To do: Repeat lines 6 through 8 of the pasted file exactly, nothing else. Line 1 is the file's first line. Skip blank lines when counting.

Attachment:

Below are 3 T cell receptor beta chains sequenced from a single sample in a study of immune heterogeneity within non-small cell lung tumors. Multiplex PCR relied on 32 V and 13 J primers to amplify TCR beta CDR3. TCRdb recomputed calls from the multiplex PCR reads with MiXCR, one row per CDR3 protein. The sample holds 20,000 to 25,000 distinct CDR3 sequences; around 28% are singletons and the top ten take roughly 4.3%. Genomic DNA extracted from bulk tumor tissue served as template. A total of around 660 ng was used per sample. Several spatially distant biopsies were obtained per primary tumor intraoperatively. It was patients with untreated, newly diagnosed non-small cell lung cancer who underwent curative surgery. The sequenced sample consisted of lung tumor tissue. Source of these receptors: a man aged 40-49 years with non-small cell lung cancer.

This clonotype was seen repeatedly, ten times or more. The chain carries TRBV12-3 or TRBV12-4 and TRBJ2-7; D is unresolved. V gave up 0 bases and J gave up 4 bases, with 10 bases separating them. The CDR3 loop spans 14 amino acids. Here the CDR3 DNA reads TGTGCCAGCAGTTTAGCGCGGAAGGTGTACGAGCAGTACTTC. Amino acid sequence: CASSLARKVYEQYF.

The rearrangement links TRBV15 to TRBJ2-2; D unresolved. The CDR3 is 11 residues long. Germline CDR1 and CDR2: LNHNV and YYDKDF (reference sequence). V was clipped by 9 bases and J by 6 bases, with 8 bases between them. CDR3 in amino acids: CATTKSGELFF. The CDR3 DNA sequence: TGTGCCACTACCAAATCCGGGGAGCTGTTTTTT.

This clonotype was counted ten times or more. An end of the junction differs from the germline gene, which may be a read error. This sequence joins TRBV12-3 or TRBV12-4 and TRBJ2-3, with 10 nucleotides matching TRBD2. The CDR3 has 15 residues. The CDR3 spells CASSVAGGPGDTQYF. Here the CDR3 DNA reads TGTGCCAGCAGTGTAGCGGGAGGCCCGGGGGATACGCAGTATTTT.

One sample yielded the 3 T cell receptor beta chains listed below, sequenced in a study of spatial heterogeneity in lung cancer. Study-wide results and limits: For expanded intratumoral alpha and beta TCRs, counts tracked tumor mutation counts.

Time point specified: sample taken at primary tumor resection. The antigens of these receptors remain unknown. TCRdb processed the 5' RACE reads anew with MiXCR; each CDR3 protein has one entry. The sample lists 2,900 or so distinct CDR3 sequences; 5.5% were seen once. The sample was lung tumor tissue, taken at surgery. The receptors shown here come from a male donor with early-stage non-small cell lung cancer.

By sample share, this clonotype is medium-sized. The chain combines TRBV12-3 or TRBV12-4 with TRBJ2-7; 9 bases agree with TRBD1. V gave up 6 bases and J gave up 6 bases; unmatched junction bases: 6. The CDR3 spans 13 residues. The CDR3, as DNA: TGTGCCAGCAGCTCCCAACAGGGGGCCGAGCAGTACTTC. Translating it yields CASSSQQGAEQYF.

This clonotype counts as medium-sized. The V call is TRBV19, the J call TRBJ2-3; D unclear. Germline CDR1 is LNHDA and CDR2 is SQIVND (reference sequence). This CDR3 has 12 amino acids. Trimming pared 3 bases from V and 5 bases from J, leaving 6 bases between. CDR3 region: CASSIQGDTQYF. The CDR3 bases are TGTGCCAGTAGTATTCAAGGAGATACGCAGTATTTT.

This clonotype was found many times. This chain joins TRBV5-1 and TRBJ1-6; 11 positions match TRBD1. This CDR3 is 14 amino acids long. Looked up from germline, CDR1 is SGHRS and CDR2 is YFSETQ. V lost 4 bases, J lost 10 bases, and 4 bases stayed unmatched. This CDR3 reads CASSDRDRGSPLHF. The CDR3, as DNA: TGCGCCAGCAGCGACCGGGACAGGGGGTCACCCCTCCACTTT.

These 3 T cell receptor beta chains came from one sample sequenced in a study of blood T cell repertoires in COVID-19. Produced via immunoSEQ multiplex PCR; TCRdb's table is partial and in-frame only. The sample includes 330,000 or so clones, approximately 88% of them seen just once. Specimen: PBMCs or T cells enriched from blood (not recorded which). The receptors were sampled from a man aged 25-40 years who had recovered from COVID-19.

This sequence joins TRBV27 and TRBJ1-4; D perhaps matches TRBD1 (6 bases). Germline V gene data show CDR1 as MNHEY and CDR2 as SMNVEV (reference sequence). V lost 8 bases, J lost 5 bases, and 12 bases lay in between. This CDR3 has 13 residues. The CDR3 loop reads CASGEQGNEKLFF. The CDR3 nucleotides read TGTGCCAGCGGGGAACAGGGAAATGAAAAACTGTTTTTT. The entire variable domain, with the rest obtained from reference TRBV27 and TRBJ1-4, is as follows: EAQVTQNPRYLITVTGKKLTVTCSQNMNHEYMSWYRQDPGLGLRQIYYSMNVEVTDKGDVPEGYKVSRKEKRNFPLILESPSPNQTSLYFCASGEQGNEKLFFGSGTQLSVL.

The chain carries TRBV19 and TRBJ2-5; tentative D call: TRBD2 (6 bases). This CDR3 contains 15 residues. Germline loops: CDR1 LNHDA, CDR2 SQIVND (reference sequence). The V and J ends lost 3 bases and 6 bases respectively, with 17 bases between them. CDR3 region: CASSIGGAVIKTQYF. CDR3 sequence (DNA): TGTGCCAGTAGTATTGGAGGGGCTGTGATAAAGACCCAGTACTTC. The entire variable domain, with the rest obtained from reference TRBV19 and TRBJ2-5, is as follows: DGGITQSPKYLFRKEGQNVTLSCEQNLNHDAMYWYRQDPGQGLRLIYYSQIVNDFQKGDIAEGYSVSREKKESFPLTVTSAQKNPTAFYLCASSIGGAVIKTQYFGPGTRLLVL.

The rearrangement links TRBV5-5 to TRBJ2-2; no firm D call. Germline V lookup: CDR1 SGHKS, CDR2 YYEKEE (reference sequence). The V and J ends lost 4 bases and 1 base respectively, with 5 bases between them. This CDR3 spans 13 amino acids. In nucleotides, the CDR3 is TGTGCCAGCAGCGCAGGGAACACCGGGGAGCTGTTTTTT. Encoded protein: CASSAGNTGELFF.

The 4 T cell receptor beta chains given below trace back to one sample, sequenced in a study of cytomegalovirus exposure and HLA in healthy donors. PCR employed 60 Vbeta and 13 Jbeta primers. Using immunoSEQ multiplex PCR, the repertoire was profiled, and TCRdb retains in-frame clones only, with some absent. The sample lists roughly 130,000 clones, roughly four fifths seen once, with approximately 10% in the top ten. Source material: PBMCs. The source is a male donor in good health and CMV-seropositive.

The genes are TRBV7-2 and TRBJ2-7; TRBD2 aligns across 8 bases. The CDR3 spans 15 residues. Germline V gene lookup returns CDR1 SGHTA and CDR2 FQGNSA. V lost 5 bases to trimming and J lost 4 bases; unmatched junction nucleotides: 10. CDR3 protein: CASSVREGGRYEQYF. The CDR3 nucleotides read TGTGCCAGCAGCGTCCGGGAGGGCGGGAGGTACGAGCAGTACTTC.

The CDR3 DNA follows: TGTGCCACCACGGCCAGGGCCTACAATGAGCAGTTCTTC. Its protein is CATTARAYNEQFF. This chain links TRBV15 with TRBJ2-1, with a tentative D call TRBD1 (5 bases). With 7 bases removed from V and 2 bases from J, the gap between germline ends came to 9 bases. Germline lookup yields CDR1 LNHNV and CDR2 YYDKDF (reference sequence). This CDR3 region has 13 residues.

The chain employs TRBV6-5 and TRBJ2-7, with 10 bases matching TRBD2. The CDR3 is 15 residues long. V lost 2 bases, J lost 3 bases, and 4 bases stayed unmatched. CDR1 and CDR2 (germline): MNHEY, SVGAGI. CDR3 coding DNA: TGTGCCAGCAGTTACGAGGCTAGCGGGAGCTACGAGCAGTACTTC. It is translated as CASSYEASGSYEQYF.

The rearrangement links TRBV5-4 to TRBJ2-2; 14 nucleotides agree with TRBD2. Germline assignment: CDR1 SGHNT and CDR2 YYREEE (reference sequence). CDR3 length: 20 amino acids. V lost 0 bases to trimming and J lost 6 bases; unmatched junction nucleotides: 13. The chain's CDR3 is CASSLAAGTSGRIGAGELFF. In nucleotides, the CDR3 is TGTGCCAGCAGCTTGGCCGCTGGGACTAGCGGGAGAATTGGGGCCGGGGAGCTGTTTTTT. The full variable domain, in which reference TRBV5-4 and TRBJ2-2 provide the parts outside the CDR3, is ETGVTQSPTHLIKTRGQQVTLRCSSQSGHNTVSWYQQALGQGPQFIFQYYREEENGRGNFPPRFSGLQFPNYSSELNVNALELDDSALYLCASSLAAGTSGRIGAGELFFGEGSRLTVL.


Time point specified: sample taken at primary tumor resection. The antigens of these receptors remain unknown. TCRdb processed the 5' RACE reads anew with MiXCR; each CDR3 protein has one entry. The sample lists 2,900 or so distinct CDR3 sequences; 5.5% were seen once. The sample was lung tumor tissue, taken at surgery. The receptors shown here come from a male donor with early-stage non-small cell lung cancer.

By sample share, this clonotype is medium-sized. The chain combines TRBV12-3 or TRBV12-4 with TRBJ2-7; 9 bases agree with TRBD1. V gave up 6 bases and J gave up 6 bases; unmatched junction bases: 6. The CDR3 spans 13 residues. The CDR3, as DNA: TGTGCCAGCAGCTCCCAACAGGGGGCCGAGCAGTACTTC. Translating it yields CASSSQQGAEQYF.

This clonotype counts as medium-sized. The V call is TRBV19, the J call TRBJ2-3; D unclear. Germline CDR1 is LNHDA and CDR2 is SQIVND (reference sequence). This CDR3 has 12 amino acids. Trimming pared 3 bases from V and 5 bases from J, leaving 6 bases between. CDR3 region: CASSIQGDTQYF. The CDR3 bases are TGTGCCAGTAGTATTCAAGGAGATACGCAGTATTTT.